69th Manila FAME gets a youthful vibe | Lifestyle.INQ

OCTOBER 27, 2022

Winner of Best Booth Design, Zarate Manila’s space features their Brique Collection of chairs and tables, and Aerial tables and bowls.
Winner of Best Booth Design, Zarate Manila’s space features their Brique Collection of chairs and tables, and Aerial tables and bowls.

The 69th edition of Manila FAME promised to make everything old new again.

With its theme, “Heritage Reimagined,” the biannual design and lifestyle trade fair redefined the heritage of Philippine design, reinterpreting them for the modern and digital audience.

Efforts to rejuvenate the 36-year-old trade event began in August 2018, when Pauline Suaco-Juan became executive director. Juan and her team worked on the digitalization of the trade show experience by introducing the digital dossier, Touchpoint, and the Manila FAME app.

They also promised new show features in the succeeding editions, and introduced new faces to the consultant pool for the show’s product development program, Design Commune, among them creative director Vince Uy.

How did everything come together at show time last April 25-27?

Uy did not shy away from color and injected the Design Commune space with the brightest yellows, oranges, pinks, blues and greens, turning the central setting into a veritable Instagram space. True enough, selfie-ready attendees flocked there.

Whimsical pendant lamps and home décor sum up Hatch, the culminating exhibit of the NDGT fellows. —MARC MONTENEGRO

Designers and curators Nix Alañon, Stanley Ruiz, Maco Custodio, André Chang and PJ Arañador collaborated with companies and MSMEs (micro, small and medium enterprises) in reimagining heritage iconic designs and traditional silhouettes mined from Manila FAME design archives.

The results were captivating. Ruiz’s crayons-colored collection of small home accessories and light fixtures was bold and beautiful, as was Alañon’s cabinetry collection with South Sea Veneer. Arañador and Custodio’s work with artisans from Zamboanga, Antique, Marawi and Albay was equally inspired and marketable.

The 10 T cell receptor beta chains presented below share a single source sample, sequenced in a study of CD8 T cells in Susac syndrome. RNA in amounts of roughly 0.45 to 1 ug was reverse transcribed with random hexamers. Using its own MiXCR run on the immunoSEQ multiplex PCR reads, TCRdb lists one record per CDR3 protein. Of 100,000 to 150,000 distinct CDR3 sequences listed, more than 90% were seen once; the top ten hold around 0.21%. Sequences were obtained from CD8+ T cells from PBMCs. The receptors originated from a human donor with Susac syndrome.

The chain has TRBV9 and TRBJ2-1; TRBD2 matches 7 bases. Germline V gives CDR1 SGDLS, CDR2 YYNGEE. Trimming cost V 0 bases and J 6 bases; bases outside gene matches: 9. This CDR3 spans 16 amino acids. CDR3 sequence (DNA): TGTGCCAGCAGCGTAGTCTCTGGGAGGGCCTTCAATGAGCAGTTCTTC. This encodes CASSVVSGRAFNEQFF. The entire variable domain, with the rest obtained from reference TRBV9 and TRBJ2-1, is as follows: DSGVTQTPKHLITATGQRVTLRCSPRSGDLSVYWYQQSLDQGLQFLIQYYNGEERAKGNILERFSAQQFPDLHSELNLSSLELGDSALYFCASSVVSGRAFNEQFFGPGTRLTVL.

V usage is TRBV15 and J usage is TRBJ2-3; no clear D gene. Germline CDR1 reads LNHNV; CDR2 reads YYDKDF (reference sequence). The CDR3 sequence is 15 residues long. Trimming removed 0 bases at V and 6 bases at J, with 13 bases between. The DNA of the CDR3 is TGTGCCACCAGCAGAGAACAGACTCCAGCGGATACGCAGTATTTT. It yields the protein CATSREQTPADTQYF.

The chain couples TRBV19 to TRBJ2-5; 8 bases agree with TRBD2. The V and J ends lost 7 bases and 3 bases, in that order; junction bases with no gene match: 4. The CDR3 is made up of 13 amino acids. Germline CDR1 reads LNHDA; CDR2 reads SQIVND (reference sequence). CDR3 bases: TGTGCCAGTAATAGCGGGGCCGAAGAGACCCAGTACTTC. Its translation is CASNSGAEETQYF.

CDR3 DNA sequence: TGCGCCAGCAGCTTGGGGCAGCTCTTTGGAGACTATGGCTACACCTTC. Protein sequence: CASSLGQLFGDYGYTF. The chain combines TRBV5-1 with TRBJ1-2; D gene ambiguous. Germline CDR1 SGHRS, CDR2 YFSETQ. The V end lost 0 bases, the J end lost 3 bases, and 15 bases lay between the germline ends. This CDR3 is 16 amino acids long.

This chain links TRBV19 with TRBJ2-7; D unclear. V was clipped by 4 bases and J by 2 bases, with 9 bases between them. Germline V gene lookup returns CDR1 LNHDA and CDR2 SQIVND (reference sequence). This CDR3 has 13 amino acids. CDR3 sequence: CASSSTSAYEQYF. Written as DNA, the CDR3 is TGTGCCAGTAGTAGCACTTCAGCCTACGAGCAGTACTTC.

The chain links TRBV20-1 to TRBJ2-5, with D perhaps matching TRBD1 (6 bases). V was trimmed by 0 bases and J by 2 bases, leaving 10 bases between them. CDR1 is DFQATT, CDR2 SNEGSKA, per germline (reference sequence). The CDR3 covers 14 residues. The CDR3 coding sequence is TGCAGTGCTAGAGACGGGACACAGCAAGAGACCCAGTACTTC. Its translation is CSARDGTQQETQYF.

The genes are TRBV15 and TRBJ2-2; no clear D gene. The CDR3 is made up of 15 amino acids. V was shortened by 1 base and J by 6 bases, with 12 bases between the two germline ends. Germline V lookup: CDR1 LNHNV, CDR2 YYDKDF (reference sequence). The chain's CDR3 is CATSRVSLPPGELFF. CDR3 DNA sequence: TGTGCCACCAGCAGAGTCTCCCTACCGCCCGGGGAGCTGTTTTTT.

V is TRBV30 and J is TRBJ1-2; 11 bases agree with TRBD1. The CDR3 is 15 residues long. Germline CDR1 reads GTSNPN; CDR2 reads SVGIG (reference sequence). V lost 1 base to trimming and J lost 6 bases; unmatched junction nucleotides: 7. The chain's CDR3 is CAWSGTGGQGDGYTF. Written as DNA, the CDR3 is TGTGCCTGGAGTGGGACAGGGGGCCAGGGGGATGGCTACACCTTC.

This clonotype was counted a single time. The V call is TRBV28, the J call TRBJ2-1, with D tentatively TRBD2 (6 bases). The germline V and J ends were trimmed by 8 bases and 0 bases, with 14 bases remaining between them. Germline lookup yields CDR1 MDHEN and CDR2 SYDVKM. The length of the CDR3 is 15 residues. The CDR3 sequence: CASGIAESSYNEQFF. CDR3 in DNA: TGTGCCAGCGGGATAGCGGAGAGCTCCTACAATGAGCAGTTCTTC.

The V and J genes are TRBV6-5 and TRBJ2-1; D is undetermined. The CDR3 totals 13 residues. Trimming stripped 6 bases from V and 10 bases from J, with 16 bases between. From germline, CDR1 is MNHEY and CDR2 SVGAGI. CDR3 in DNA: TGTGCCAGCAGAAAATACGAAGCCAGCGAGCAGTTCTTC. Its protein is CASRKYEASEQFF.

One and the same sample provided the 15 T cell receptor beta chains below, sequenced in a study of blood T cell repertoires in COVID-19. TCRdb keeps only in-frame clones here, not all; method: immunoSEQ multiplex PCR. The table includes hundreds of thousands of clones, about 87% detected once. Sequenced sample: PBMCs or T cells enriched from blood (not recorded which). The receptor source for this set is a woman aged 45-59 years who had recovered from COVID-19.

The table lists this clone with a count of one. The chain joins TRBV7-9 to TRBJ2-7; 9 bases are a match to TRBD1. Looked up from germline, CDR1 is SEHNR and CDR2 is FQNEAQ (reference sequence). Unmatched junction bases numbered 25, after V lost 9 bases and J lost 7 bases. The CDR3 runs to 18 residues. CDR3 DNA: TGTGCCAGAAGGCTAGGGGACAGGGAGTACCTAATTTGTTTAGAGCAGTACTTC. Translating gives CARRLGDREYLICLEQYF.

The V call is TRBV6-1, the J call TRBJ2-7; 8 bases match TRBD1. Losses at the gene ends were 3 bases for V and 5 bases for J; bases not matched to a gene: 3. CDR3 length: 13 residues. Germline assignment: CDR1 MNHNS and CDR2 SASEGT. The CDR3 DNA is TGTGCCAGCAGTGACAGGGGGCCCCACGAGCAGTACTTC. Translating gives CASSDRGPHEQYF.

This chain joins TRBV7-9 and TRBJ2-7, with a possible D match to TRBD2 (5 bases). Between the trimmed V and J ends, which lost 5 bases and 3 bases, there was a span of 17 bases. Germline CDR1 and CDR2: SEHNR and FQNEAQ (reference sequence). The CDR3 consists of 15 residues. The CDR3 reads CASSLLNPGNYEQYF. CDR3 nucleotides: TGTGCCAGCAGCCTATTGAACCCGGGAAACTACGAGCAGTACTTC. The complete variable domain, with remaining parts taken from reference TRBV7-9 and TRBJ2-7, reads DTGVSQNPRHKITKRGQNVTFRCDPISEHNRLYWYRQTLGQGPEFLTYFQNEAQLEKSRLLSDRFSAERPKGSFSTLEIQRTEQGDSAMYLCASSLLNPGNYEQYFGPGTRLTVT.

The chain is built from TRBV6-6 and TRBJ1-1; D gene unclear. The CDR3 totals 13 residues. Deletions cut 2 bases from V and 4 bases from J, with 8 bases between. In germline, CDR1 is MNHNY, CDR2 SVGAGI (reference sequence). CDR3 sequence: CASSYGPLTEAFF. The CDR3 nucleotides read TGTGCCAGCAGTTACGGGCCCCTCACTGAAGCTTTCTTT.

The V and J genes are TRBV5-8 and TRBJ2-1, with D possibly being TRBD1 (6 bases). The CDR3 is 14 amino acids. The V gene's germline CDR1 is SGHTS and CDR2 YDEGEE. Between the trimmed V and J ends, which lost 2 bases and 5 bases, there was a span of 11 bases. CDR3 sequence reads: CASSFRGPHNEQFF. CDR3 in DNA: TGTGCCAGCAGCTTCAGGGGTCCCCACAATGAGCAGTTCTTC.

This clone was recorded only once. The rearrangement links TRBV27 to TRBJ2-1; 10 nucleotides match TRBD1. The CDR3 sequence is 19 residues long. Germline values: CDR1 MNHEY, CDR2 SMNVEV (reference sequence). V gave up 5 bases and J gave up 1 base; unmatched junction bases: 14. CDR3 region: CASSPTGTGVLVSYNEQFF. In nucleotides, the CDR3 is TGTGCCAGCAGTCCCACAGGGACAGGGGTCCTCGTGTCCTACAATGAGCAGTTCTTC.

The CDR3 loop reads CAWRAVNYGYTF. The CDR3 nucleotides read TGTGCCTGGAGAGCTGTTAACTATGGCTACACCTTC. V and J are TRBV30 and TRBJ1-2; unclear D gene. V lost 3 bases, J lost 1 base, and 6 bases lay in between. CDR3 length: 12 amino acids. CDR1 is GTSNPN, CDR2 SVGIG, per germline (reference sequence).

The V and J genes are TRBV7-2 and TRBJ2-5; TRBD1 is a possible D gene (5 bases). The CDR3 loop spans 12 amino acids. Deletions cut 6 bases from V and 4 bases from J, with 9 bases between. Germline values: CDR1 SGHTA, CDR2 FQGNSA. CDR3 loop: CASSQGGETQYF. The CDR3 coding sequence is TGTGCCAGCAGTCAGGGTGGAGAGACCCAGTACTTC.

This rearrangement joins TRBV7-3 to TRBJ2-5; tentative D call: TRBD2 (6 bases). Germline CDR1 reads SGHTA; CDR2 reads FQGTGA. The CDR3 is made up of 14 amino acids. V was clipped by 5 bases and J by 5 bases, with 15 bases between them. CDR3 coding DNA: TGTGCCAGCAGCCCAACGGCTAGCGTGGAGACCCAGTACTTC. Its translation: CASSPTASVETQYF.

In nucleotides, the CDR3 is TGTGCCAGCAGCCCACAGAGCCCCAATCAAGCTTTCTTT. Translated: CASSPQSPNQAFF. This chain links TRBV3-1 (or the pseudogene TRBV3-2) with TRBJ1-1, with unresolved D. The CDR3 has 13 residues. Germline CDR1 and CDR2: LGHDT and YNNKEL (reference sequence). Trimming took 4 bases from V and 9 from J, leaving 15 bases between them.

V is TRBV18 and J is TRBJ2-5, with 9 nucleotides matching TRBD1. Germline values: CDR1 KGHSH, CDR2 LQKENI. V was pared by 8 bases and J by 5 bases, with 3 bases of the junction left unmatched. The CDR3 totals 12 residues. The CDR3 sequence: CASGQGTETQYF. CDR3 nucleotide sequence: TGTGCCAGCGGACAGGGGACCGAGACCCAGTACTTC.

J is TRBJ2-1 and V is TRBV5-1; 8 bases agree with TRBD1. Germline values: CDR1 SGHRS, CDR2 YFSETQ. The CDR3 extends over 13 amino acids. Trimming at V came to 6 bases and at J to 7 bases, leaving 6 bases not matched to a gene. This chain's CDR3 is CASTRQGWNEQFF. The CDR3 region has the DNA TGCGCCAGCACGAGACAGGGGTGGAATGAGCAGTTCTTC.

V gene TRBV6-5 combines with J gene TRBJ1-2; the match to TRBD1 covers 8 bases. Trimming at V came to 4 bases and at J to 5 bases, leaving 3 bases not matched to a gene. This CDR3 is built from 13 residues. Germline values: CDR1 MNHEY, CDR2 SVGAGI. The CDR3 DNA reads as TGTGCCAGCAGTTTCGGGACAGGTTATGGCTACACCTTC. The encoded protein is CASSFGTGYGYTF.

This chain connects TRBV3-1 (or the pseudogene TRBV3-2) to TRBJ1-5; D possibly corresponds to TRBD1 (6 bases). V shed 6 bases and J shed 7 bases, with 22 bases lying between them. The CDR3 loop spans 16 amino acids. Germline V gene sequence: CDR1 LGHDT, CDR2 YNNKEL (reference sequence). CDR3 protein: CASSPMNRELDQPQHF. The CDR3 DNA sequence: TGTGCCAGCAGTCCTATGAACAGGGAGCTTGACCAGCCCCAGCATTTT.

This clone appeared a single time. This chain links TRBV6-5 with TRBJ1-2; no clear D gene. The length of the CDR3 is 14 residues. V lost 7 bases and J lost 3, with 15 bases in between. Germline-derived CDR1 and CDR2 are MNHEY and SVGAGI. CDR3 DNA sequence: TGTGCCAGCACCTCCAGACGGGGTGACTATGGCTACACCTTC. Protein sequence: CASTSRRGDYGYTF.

If the goal was to make the young ones more curious about Manila FAME, Design Commune succeeded. The addition of familiar names alone—some of them social media celebrities—was enough to pique the millennials’ interest.

A group of design students ogled at Chang’s designs—the avant-garde stylist’s collection was fascinating, with a localized Alexander McQueen flavor to it—and a couple of them looked star-struck upon seeing Uy.

The Nix Alañon and Stanley Ruiz lighting design collaboration features architectural pieces. —MARC MONTENEGRO

Also adding a youthful vibe to the event was the row of Fashion E-Tailers—a new show space for 22 of the country’s
up-and-coming fashion entrepreneurs and designer commercial brands who primarily conduct business through their own e-commerce platforms.

Among the standouts were new and familiar names: bags and accessories brands Viajecito, Quiddity Leather Goods, Baúl, and Tropik Beatnik; lifestyle brands HaloHalo, Simple Sentiments PH, and Neon Island; footwear label Stride Collective; and clothing labels Factory, Randolf, Basic Movement, R-U-A, Toqa and Proudrace.

In Hatch, the culminating exhibit of the pioneering batch of NDGT (New Design Graduates Training Program) fellows, functional objects infused with whimsy and art were on display.

The NDGT Program gives emerging designers a chance to expand their potential through a three-phase training program that runs for a year and four months.

Artisans from Albay, Antique, Marawi and Zamboanga use distinctive raw materials and weaves to produce home and fashion pieces. —MANILA FAME

Almost eclipsing the usual abaca, rattan and bamboo was metal. From Pampanga pride Industria Edition to relative newbie Zarate Manila (whose booth, made from 120 sheets of Bristol board, won Katha Awards’ Best Booth Design), metal had a strong showing in lighting and furniture.

Industria Edition’s brushed brass Infisso Swivel Chair and antique brass Loopy Lounge Chair, Zarate Manila’s Aerial center tables, and Schema’s and MCCA’s drop lights are all covetable and remarkable reminders of how, with imagination and talent, the material can be hammered and forged into beautiful, sculptural pieces.

Paperbound’s customwall paper design, “Sayawan” (above right), a take on “toile de Jouy,”wins Katha Awards’ Best Product Design (Home Décor). —PAPERBOUND

But whatever the material, the standout pieces from the 69th Manila FAME edition, and in any edition, for that matter, are those with a narrative, told through imagination, innovation and craftsmanship.

That’s always a skill set worth showcasing, in whatever theme, for whichever audience. —CONTRIBUTED